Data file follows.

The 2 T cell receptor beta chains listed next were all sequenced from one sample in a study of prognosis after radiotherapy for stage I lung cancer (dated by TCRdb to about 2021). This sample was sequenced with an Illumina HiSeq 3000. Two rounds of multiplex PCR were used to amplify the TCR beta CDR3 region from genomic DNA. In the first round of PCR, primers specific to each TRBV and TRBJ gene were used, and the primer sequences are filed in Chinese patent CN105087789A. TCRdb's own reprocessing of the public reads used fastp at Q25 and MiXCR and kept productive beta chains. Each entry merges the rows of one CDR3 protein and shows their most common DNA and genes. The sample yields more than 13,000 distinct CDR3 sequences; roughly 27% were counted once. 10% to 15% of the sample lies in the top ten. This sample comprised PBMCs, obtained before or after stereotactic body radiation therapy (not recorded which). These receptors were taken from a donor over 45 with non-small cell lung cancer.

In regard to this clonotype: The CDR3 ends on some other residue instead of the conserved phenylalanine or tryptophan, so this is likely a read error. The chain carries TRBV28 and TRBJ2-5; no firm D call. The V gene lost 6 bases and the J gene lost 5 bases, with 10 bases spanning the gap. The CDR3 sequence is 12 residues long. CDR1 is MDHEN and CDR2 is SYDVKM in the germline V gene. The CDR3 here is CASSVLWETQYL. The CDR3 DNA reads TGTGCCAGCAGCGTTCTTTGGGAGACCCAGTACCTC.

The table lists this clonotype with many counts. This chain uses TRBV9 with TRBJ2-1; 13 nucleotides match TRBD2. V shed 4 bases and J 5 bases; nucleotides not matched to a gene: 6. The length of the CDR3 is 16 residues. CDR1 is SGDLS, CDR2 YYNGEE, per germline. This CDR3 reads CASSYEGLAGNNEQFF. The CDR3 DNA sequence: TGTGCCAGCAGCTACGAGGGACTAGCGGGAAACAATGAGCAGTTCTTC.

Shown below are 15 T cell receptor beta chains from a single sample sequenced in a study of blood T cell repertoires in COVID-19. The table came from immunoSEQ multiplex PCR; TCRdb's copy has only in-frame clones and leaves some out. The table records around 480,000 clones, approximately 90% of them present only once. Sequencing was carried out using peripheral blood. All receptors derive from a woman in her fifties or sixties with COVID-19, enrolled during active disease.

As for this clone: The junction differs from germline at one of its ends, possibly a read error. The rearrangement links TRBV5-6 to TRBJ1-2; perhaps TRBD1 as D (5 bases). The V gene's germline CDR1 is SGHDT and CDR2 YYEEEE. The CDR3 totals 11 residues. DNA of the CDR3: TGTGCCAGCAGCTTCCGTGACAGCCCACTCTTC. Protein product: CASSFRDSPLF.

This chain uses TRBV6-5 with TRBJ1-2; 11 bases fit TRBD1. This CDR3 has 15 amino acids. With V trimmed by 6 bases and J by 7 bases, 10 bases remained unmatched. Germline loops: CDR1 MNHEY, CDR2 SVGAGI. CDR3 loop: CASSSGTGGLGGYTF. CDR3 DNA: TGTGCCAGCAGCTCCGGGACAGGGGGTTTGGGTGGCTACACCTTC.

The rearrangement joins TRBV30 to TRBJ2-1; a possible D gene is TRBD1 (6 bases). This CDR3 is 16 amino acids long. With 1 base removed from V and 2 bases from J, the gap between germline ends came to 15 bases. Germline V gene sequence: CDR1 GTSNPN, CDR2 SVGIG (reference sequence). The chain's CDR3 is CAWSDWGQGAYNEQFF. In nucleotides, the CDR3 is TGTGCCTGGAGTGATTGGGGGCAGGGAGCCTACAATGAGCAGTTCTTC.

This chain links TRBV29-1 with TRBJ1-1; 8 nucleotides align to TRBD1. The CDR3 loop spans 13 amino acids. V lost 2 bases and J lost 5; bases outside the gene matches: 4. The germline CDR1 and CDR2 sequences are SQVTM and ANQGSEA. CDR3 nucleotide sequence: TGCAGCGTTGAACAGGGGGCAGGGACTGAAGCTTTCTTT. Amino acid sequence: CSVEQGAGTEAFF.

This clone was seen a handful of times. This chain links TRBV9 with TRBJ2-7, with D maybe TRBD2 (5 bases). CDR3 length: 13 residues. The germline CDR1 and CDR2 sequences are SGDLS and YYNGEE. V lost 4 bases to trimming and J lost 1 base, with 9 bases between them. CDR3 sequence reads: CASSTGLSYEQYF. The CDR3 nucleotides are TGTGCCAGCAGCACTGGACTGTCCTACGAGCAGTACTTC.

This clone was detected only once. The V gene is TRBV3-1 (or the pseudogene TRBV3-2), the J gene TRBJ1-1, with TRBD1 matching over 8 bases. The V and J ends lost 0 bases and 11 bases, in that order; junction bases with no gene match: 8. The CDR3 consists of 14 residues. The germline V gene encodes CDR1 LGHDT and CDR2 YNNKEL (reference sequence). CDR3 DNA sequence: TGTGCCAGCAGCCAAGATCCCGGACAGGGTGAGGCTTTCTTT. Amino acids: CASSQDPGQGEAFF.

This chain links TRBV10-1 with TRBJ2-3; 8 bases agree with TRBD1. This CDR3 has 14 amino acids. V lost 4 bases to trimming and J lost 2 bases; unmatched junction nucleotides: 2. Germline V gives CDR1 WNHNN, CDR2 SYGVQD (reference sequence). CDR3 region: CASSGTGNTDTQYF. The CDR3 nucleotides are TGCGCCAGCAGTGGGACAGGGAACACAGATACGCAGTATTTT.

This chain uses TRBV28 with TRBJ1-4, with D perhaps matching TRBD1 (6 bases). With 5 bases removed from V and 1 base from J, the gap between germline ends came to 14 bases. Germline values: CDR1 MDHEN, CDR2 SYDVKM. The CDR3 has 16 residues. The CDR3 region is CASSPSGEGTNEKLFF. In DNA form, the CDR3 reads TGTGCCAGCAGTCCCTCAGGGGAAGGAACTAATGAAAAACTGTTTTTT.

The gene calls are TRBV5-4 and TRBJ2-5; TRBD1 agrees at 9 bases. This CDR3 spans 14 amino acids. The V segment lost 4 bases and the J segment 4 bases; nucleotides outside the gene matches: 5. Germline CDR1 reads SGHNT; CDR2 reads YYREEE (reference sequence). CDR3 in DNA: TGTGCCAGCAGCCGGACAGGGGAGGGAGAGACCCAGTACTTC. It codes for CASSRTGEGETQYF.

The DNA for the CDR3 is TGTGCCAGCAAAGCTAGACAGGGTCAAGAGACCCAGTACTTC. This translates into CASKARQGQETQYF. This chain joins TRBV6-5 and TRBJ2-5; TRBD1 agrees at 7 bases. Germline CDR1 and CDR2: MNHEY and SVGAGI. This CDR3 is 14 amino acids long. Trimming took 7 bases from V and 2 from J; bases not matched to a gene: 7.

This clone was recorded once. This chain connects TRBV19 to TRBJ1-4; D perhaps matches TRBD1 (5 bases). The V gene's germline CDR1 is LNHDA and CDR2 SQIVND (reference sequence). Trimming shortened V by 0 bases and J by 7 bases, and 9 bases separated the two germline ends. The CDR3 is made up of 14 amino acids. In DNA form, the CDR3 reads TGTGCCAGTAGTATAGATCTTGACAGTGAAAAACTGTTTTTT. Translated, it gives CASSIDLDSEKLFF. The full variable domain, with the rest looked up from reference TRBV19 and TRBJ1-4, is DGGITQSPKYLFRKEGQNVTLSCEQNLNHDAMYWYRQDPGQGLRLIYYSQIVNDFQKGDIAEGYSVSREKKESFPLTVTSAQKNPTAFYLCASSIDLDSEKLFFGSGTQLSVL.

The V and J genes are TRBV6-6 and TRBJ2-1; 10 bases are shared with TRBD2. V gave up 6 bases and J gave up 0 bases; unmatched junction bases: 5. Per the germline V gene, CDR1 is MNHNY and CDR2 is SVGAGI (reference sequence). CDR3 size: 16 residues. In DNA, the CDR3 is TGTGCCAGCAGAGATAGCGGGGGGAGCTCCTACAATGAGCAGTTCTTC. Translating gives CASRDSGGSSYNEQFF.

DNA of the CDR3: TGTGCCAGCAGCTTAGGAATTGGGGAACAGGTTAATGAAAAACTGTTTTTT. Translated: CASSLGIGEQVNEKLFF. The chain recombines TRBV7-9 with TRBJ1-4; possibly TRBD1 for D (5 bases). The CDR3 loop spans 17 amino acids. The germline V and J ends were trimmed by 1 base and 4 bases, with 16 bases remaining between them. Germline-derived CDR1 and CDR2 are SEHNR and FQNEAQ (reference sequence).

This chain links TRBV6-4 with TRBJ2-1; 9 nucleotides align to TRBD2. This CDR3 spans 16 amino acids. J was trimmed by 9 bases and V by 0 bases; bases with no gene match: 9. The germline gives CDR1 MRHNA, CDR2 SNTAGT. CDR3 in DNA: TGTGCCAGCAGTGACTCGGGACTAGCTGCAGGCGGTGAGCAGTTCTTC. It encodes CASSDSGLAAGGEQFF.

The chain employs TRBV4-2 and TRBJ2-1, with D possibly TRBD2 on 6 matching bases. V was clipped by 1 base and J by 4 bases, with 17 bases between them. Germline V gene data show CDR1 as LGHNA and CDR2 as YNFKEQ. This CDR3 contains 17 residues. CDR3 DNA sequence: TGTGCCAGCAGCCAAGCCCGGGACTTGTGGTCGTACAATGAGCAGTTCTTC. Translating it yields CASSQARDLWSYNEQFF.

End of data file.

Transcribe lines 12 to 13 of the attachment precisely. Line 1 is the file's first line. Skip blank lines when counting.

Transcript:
This chain uses TRBV28 with TRBJ1-4, with D perhaps matching TRBD1 (6 bases). With 5 bases removed from V and 1 base from J, the gap between germline ends came to 14 bases. Germline values: CDR1 MDHEN, CDR2 SYDVKM. The CDR3 has 16 residues. The CDR3 region is CASSPSGEGTNEKLFF. In DNA form, the CDR3 reads TGTGCCAGCAGTCCCTCAGGGGAAGGAACTAATGAAAAACTGTTTTTT.

The gene calls are TRBV5-4 and TRBJ2-5; TRBD1 agrees at 9 bases. This CDR3 spans 14 amino acids. The V segment lost 4 bases and the J segment 4 bases; nucleotides outside the gene matches: 5. Germline CDR1 reads SGHNT; CDR2 reads YYREEE (reference sequence). CDR3 in DNA: TGTGCCAGCAGCCGGACAGGGGAGGGAGAGACCCAGTACTTC. It codes for CASSRTGEGETQYF.